Scuttlebutt, or as I like to call it, information received from a source (ha ha - source, that sounds like I should be working for the scandalmongers in Canary Wharf) tells me, entirely unofficially of course, that the Smiling Assassin has now been sneaking about in the shadows whispering into receptive ears that I have fooled everyone. But I haven't fooled her.

Apparently, I have fooled my probation officer into supporting me - a senior probation officer of many years' standing with a wealth of experience in her subject, but I've managed to pull the wool over her eyes and completely fooled her. But I haven't fooled the Smiling Assassin.

I also fooled the prison psychologist into giving me HER support too. She is, surprise surprise, an expert in her field of forensic psychology and has years and years of experience dealing with every sneaky, lying, cheating type that the criminal justice system could throw her way, and I was just too good for her - I fooled her. But I haven't fooled the Smiling Assassin.

Apparently, I have fooled the independent forensic psychologist into supporting me - a former Home Office psychological assessor with experience of many years' working both inside and outside of prisons and a string of letters after his name that makes mine look a bit sparse. I was just too good for him to see through - I fooled him. But I didn't fool the Smiling Assassin.

Andrew sat behind me at the hearing - a former teacher who now works in IT and fairly bright - and I fooled him into supporting me too. But I didn't fool the Smiling Assassin.

There was a lay person on the panel who was highly inquisitorial - and I know nothing else other than my personal experience of her asking extremely searching and probing questions. She supported me finally - so I fooled her. But I didn't fool the Smiling One.

The senior psychologist, the forensic psychologist on the panel, there for the specific purpose of spotting any tomfoolery or any attempts at conning anyone on my part, also supported me - so I fooled her. But I haven't fooled the Smiling Assassin.

Finally, a high court judge, the chairman of the panel - I fooled him too according to the Grinning Gargoyle. A judge who has spent years listening to the bollocks that the thousands of accuseds have presented to him in mitigation prior to sentencing; a man who knows every trick in the book - but I managed to fool him into supporting me too! But I haven't fooled the Smiling Assassin.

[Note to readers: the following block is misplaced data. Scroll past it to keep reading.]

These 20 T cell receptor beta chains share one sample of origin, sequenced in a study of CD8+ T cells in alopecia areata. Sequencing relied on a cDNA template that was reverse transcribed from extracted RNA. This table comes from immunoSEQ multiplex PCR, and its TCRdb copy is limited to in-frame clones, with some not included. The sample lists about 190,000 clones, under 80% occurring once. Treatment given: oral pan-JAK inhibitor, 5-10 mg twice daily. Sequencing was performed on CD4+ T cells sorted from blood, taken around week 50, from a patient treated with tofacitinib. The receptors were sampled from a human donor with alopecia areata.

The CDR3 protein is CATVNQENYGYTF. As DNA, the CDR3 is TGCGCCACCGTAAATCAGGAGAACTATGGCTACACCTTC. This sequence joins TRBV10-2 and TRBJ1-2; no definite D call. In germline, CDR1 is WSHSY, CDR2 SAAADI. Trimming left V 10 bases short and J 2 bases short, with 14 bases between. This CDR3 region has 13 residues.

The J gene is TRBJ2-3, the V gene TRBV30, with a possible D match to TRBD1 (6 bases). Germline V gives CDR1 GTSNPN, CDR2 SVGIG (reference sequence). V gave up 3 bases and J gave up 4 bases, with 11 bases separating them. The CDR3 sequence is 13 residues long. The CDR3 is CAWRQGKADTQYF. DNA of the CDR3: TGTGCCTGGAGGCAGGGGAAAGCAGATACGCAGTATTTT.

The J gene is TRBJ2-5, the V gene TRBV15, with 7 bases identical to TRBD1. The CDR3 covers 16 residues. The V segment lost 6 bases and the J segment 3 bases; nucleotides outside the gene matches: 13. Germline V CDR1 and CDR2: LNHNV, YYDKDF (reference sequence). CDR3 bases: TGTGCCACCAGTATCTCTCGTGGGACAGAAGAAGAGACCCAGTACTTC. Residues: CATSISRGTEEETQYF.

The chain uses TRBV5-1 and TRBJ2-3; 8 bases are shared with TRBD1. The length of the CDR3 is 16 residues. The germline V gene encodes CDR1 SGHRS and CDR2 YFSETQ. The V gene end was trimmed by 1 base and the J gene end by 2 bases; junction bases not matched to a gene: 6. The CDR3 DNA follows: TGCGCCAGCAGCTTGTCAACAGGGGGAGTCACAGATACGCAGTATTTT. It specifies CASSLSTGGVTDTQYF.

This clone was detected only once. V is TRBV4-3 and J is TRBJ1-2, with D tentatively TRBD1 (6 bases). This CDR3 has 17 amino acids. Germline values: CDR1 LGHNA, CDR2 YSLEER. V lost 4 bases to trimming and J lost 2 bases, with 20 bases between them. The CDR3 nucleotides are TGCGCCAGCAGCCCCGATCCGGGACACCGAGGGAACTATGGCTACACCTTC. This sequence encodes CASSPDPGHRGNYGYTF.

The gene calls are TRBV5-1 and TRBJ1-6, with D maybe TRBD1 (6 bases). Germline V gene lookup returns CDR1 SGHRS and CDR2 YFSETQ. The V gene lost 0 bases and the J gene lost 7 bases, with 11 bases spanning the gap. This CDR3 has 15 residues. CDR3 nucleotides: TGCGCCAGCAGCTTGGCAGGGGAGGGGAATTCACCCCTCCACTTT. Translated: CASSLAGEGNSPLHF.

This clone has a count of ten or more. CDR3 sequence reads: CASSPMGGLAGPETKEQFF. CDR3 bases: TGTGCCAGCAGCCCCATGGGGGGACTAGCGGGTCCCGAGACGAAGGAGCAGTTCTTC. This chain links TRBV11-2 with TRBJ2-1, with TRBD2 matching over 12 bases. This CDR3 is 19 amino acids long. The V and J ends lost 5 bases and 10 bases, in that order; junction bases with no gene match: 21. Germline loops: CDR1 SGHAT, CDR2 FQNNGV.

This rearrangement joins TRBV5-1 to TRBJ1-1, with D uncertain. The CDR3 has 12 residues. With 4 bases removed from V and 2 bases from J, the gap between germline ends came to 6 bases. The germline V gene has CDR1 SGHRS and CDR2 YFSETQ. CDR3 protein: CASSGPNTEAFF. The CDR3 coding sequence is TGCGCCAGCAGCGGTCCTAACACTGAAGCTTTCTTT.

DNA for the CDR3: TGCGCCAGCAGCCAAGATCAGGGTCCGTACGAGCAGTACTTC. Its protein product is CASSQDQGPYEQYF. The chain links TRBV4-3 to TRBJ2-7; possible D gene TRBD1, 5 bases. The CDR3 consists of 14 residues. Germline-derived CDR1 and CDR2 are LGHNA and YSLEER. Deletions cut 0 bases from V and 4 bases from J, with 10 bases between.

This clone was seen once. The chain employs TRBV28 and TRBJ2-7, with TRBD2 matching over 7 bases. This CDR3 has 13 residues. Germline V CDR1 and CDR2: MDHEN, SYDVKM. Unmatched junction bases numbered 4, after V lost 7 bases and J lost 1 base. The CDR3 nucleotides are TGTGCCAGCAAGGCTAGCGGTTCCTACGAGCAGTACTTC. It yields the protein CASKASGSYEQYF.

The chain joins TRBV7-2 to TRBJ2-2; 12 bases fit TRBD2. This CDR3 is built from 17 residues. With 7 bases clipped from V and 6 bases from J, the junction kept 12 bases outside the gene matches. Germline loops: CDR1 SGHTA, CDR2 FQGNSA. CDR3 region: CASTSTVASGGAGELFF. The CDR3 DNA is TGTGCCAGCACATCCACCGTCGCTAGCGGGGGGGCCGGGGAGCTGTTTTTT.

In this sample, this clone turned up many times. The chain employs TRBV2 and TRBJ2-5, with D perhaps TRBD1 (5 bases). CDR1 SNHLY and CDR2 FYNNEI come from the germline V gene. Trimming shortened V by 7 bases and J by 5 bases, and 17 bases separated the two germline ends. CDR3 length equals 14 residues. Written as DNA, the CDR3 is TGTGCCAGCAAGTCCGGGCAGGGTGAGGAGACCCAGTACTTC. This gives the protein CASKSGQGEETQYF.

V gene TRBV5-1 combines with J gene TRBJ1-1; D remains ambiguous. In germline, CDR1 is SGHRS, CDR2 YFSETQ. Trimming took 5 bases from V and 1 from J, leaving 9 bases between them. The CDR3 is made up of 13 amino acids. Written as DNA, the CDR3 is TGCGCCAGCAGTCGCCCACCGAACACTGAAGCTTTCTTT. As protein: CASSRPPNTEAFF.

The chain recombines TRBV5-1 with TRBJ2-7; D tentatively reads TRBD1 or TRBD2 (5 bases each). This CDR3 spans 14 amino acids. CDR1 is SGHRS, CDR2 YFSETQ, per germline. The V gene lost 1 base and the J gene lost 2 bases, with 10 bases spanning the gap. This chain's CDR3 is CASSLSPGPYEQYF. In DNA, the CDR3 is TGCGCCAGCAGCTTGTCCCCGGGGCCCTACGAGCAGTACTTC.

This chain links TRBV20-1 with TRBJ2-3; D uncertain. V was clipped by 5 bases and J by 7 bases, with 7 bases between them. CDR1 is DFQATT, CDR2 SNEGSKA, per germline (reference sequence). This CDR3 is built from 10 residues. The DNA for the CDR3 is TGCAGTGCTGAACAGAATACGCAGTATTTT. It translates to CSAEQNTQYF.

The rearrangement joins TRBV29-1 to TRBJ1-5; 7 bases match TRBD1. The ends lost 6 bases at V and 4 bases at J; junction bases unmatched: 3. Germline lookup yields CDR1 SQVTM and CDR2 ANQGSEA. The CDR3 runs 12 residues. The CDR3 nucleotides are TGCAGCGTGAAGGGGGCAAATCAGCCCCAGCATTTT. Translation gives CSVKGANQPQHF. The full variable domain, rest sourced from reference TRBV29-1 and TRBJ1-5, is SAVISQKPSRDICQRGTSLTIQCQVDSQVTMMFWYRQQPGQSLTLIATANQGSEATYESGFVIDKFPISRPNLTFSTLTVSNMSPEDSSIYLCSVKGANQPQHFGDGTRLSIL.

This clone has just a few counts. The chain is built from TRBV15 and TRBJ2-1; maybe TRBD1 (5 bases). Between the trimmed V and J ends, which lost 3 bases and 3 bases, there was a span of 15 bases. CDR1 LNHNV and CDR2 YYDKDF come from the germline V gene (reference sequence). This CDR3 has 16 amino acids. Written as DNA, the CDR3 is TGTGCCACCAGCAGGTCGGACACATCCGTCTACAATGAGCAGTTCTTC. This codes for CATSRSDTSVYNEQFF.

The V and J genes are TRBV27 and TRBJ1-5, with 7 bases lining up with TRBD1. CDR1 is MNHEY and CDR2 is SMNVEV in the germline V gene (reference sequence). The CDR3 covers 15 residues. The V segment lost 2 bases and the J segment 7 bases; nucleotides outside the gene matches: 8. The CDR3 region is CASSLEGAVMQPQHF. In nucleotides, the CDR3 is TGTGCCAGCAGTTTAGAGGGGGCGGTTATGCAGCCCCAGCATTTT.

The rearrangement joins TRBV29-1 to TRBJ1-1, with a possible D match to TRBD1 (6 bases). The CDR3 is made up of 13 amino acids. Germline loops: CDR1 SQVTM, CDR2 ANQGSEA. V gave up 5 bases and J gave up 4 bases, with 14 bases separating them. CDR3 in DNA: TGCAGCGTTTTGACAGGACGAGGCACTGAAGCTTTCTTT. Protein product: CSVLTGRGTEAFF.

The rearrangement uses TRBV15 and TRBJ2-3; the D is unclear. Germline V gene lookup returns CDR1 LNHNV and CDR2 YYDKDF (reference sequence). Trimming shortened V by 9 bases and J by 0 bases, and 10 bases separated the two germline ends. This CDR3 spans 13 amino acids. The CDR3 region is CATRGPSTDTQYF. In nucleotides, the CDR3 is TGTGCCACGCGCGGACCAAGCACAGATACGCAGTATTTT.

Then of course, there is me. We are asked to accept that I am clever and devious enough to fool all of the above people, the experts, three of whom are psychologists, all probably with IQs as high as mine if not higher - considerably higher I shouldn't wonder. I am clever enough to fool all of those experts according to the Smiling Assassin - but not clever enough to fool her. Oh yes, that secondary school education and three week course on how to put her shoes on the right feet have certainly paid dividends, it cannot be denied.

So, where does that leave me? I know one thing - she has certainly managed to fool one or two around this place into giving her their support, which doesn't say much for THEIR logical powers of deduction.

In conclusion, and after considerable thought, I have come to the stage where I feel that I must rewrite Phineas T Barnum's little quote, just to bring it up to date, so to speak.

Franklyn Wilkinson, writer, humourist, former career criminal and general idiot (1946 - still alive):

You can fool some of the people all of the time, and all of the people some of the time; but you can't fool the Smiling Assassin - because she has no idea what you are talking about at the best of times.
The Voice In The Wilderness

And the dance goes on

This is interesting and quite funny, in fact it is bordering on the edge of farce - a farce that Joe Orton would have been proud of. He wouldn't have written it - it's too ridiculous for anyone to accept - but he would have liked the idea. In fact, forget Joe Orton, think Tom Sharpe, Terry Pratchett with a soupcon of Monty Python, then distort it until it becomes quite Kafkaesque, and you just MIGHT he halfway there.

Everybody knows that, after over a quarter century, I have finally managed, through hard work and diligence, to persuade the Parole Board to allow me to go to an open prison - thus taking the first step toward reintroduction into the community. I have the support of everyone in this enterprise - all are quite satisfied that the time has come to end this gavotte of madness and allow me to waltz into an easier twilight of my days.